13. Hepcats #2 (08/89)
Hepcats began life in the mid-’80s as a comic strip in a college newspaper, so it’s entirely possible that’s where Martin Wagner got the inspiration to turn the second issue of his independent comic sideways for a more horizontal experience. Cerebus’s Dave Sim was also an obvious influence, so perhaps the sideways orientation was intended as an homage to Sim’s own experiments in that field. Whatever the reason, Hepcats, a short-lived comic with a huge cult following, chronicled the lives of four college students who were depicted as anthropomorphic characters. In this issue, the gang heads to New Orleans for Mardi Gras, where one of them runs into old friends and does a little topless dancing (woo!), forcing another member of the gang to deal with his jealousy. In all, it was a character-driven story that wasn’t as reliant on the widescreen format as some others on this list to make an impact… but then, a good story is a good story, no matter which way you look at it.

14. Saga of the Swamp Thing #34 (03/85)
This series first introduced a young (and not yet entirely mad) Alan Moore to American audiences, and it was clear right from the start of his tenure (#21’s “The Anatomy Lesson”) that things were going to be a little different with him in charge. One of the racier subplots of the series was the romantic relationship between Abby Swamp and the decidedly non-human Swamp Thing — a relationship that couldn’t be consummated in the usual way, for obvious reasons. But no matter: Swampy allows Abby to ingest a juicy fruit that he grows out of his body (it’s less disturbing than it sounds, trust me), and the result is that Abby has a hallucinatory experience in a sequence that’s about as subtle as a sledgehammer in terms of saying “this is really about two people HAVING SEX, in case anyone was wondering.” To emphasize Abby’s altered state of perception, the book shifts midway through the story from a vertical to a horizontal layout, then shifts back again at the end where a splash page shows Abby enveloped by vines as the two of them share a kiss. Just try to find blatant sexuality like that over in that month’s issue of Atari Force or ‘Mazing Man.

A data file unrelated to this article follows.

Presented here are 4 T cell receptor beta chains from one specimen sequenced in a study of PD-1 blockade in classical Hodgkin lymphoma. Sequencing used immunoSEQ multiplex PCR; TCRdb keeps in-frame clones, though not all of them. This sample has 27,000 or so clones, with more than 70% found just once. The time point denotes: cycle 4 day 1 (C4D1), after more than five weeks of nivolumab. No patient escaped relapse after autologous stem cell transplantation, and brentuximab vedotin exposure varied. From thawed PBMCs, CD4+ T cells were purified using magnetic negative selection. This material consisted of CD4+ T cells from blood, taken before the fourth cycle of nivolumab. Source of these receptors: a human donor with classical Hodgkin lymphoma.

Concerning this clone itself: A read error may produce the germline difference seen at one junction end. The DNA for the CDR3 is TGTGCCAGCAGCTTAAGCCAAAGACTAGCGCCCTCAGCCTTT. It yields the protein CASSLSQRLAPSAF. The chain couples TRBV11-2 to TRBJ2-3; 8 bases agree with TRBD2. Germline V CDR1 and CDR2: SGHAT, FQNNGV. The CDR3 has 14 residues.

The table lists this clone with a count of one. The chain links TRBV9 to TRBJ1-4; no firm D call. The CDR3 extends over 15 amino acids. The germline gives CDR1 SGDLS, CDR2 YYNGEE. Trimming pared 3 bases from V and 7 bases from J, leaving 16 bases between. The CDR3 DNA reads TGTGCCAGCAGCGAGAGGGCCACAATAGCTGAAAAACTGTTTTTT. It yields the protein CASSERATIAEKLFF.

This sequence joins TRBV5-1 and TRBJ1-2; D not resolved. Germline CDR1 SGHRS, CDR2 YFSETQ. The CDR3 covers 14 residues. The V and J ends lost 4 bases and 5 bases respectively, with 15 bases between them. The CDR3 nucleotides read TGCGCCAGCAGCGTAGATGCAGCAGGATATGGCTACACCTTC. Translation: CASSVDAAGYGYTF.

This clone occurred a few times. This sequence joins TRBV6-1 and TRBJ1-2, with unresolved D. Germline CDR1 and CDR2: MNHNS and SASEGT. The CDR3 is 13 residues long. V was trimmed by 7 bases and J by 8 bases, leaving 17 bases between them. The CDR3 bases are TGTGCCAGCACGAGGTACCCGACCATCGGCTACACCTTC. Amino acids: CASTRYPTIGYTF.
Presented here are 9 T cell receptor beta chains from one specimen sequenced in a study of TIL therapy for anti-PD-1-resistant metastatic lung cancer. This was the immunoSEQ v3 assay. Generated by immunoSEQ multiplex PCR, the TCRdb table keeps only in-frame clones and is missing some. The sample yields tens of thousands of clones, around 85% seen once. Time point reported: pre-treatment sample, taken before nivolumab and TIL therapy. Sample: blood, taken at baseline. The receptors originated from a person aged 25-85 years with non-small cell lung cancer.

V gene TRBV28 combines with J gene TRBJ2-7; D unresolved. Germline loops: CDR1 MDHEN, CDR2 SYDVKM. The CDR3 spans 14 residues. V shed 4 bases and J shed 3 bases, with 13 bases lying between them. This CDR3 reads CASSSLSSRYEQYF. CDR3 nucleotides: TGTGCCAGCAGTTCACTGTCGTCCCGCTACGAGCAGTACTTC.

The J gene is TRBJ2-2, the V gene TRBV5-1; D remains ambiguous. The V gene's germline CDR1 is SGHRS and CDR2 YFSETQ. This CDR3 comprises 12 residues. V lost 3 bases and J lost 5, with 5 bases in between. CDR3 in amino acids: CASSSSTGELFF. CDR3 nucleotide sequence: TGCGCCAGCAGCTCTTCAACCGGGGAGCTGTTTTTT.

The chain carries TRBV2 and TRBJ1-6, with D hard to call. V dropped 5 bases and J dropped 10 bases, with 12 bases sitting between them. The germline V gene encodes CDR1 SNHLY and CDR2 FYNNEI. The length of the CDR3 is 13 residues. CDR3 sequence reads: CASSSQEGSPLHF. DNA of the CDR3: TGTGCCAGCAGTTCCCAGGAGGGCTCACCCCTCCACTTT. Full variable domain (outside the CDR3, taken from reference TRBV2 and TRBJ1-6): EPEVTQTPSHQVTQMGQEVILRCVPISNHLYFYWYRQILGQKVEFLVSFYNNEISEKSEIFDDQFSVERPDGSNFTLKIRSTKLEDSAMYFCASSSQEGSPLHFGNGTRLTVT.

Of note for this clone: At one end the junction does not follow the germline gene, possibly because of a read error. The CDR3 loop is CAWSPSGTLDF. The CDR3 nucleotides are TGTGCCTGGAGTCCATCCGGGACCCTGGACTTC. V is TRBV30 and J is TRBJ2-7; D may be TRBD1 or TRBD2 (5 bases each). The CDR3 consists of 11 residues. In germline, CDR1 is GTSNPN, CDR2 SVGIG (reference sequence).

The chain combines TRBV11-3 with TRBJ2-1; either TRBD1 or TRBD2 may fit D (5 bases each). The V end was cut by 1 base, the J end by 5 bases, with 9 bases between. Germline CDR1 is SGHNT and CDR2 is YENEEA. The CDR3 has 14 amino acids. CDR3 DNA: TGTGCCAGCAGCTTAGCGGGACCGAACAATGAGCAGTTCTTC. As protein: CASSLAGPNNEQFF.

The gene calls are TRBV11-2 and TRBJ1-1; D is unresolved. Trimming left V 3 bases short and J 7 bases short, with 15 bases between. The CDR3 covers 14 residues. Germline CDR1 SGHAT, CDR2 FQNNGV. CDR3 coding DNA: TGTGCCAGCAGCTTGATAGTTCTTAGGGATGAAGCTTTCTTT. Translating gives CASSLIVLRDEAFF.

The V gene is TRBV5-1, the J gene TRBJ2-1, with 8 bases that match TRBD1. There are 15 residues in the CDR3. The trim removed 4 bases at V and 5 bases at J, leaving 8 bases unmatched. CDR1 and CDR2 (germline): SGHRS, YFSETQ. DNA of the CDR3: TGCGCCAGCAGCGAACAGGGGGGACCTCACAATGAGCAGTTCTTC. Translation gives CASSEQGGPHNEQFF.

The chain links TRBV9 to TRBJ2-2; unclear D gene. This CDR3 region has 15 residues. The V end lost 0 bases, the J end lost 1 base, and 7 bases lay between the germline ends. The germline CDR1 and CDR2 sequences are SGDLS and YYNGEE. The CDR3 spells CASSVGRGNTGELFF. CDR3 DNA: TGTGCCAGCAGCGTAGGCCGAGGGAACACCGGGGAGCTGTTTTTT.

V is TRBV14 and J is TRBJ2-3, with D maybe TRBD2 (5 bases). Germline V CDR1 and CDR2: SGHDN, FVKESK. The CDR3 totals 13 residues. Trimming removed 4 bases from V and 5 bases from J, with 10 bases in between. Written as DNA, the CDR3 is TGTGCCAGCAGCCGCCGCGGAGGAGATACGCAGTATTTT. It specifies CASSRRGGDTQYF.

15. The Sandman #10 (11/89)
Fans of this title signed up for many reasons: the lovely artwork by a succession of guest artists, the evocative (and damn near confusing) covers by Dave McKean, the clever ways in which writer Neil Gaiman re-used classic characters from DC’s vaults to suit his storytelling needs. For my money, though, the biggest draw was the sense of wonder that came with every title, since you did not know from one issue to the next where the story would go next. Ancient Rome? Post-revolution France? Modern Baghdad? The pits of Hell? A serial-killer convention in a Georgia motel? Anything was possible. Oddly enough, given the fact the book starred the literal embodiment of imagination, Sandman rarely deviated from the usual standards of layout and design — with one or two notable exceptions. In issue #10, the first chapter of the “Doll’s House” storyline, a young woman falls asleep and begins dreaming, with the panels depicting her dreams rotated 90 degrees to emphasize their unreality. Her dream concerned a meeting between Morpheus and his aide-de-camp about some missing Dreamland creatures — and the truly odd thing was that they were aware of her “watching” them through her dream. Say wha…?

Honorable Mention.
Hawk & Dove #5 (Holiday 1988)
Rob Liefeld’s first big break in the comic business was this series, a five-issue affair that re-introduced the Silver Age-era Hawk & Dove team into the DC universe. If I sometimes seem overly critical of Liefeld’s talents, it’s only because this early example of his work suggests the talented artist he could have become if fame and  adulation hadn’t come so easily to him at a young age. At the very least, this issue suggested he wasn’t afraid to experiment with formats; as detailed in an installment of Comic Urban Legends Revealed, Liefeld drew a portion of this issue sideways as a way of illustrating the “Chaos Dimension” the heroes found themselves in. Editor Mike Carlin was not as enamored with the concept, though, and with deadlines fast approaching he had the sideways sequence rotated and cut-and-pasted into a vertical alignment before Karl Kesel completed the inking. As a fun coda, the issue’s letter column contains an oblique reference to the incident, mentioning that Liefeld “showed something new to an editor who thought he’d seen everything.” (And that was before he went and got his mitts on Captain America…)